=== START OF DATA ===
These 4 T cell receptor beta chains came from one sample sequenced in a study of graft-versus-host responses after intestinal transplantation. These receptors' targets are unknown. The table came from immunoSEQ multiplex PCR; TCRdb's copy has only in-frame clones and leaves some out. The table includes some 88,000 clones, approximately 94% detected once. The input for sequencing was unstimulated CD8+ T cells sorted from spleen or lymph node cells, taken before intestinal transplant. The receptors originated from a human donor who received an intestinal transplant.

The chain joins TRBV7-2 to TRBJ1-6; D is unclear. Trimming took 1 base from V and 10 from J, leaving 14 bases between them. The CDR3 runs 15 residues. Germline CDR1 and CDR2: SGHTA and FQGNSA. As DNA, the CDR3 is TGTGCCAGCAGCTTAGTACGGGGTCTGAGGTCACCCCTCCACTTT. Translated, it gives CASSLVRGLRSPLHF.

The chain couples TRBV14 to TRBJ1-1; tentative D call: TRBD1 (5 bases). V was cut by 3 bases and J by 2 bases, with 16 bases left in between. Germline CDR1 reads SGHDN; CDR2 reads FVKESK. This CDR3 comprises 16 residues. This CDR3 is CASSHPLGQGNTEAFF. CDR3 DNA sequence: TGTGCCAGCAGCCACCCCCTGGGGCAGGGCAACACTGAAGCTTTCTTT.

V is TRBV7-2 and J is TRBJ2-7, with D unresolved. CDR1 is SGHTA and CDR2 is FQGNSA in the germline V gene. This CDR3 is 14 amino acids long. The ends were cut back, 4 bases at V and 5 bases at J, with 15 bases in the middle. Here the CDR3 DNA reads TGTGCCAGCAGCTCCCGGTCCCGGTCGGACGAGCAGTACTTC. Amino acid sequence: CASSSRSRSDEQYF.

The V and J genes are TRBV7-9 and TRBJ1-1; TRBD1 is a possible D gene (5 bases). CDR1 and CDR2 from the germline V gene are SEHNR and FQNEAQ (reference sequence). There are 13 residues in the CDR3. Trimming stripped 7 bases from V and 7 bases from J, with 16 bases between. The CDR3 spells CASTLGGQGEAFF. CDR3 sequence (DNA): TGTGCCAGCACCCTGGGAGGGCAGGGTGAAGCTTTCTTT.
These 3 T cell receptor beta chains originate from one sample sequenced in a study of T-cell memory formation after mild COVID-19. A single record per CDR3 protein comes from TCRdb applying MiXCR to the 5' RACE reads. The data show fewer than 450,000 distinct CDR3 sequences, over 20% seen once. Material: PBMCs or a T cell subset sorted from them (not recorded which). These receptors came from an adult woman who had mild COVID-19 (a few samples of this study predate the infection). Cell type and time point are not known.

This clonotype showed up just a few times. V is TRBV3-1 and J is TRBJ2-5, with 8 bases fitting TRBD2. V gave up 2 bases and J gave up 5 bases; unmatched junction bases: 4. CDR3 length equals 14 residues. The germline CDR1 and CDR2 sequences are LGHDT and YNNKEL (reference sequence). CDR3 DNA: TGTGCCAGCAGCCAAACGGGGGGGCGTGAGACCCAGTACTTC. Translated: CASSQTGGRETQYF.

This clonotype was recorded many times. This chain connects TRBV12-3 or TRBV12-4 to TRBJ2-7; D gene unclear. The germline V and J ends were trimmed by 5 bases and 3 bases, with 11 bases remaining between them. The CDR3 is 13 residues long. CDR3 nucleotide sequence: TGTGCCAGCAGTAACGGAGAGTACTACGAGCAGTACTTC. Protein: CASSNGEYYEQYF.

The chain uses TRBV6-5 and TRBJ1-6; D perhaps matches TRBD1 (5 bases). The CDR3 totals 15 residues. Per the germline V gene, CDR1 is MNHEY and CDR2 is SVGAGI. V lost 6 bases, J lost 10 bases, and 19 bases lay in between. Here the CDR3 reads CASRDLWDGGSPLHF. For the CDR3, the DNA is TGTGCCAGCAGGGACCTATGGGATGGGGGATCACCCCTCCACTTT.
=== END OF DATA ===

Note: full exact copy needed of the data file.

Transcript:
These 4 T cell receptor beta chains came from one sample sequenced in a study of graft-versus-host responses after intestinal transplantation. These receptors' targets are unknown. The table came from immunoSEQ multiplex PCR; TCRdb's copy has only in-frame clones and leaves some out. The table includes some 88,000 clones, approximately 94% detected once. The input for sequencing was unstimulated CD8+ T cells sorted from spleen or lymph node cells, taken before intestinal transplant. The receptors originated from a human donor who received an intestinal transplant.

The chain joins TRBV7-2 to TRBJ1-6; D is unclear. Trimming took 1 base from V and 10 from J, leaving 14 bases between them. The CDR3 runs 15 residues. Germline CDR1 and CDR2: SGHTA and FQGNSA. As DNA, the CDR3 is TGTGCCAGCAGCTTAGTACGGGGTCTGAGGTCACCCCTCCACTTT. Translated, it gives CASSLVRGLRSPLHF.

The chain couples TRBV14 to TRBJ1-1; tentative D call: TRBD1 (5 bases). V was cut by 3 bases and J by 2 bases, with 16 bases left in between. Germline CDR1 reads SGHDN; CDR2 reads FVKESK. This CDR3 comprises 16 residues. This CDR3 is CASSHPLGQGNTEAFF. CDR3 DNA sequence: TGTGCCAGCAGCCACCCCCTGGGGCAGGGCAACACTGAAGCTTTCTTT.

V is TRBV7-2 and J is TRBJ2-7, with D unresolved. CDR1 is SGHTA and CDR2 is FQGNSA in the germline V gene. This CDR3 is 14 amino acids long. The ends were cut back, 4 bases at V and 5 bases at J, with 15 bases in the middle. Here the CDR3 DNA reads TGTGCCAGCAGCTCCCGGTCCCGGTCGGACGAGCAGTACTTC. Amino acid sequence: CASSSRSRSDEQYF.

The V and J genes are TRBV7-9 and TRBJ1-1; TRBD1 is a possible D gene (5 bases). CDR1 and CDR2 from the germline V gene are SEHNR and FQNEAQ (reference sequence). There are 13 residues in the CDR3. Trimming stripped 7 bases from V and 7 bases from J, with 16 bases between. The CDR3 spells CASTLGGQGEAFF. CDR3 sequence (DNA): TGTGCCAGCACCCTGGGAGGGCAGGGTGAAGCTTTCTTT.
These 3 T cell receptor beta chains originate from one sample sequenced in a study of T-cell memory formation after mild COVID-19. A single record per CDR3 protein comes from TCRdb applying MiXCR to the 5' RACE reads. The data show fewer than 450,000 distinct CDR3 sequences, over 20% seen once. Material: PBMCs or a T cell subset sorted from them (not recorded which). These receptors came from an adult woman who had mild COVID-19 (a few samples of this study predate the infection). Cell type and time point are not known.

This clonotype showed up just a few times. V is TRBV3-1 and J is TRBJ2-5, with 8 bases fitting TRBD2. V gave up 2 bases and J gave up 5 bases; unmatched junction bases: 4. CDR3 length equals 14 residues. The germline CDR1 and CDR2 sequences are LGHDT and YNNKEL (reference sequence). CDR3 DNA: TGTGCCAGCAGCCAAACGGGGGGGCGTGAGACCCAGTACTTC. Translated: CASSQTGGRETQYF.

This clonotype was recorded many times. This chain connects TRBV12-3 or TRBV12-4 to TRBJ2-7; D gene unclear. The germline V and J ends were trimmed by 5 bases and 3 bases, with 11 bases remaining between them. The CDR3 is 13 residues long. CDR3 nucleotide sequence: TGTGCCAGCAGTAACGGAGAGTACTACGAGCAGTACTTC. Protein: CASSNGEYYEQYF.

The chain uses TRBV6-5 and TRBJ1-6; D perhaps matches TRBD1 (5 bases). The CDR3 totals 15 residues. Per the germline V gene, CDR1 is MNHEY and CDR2 is SVGAGI. V lost 6 bases, J lost 10 bases, and 19 bases lay in between. Here the CDR3 reads CASRDLWDGGSPLHF. For the CDR3, the DNA is TGTGCCAGCAGGGACCTATGGGATGGGGGATCACCCCTCCACTTT.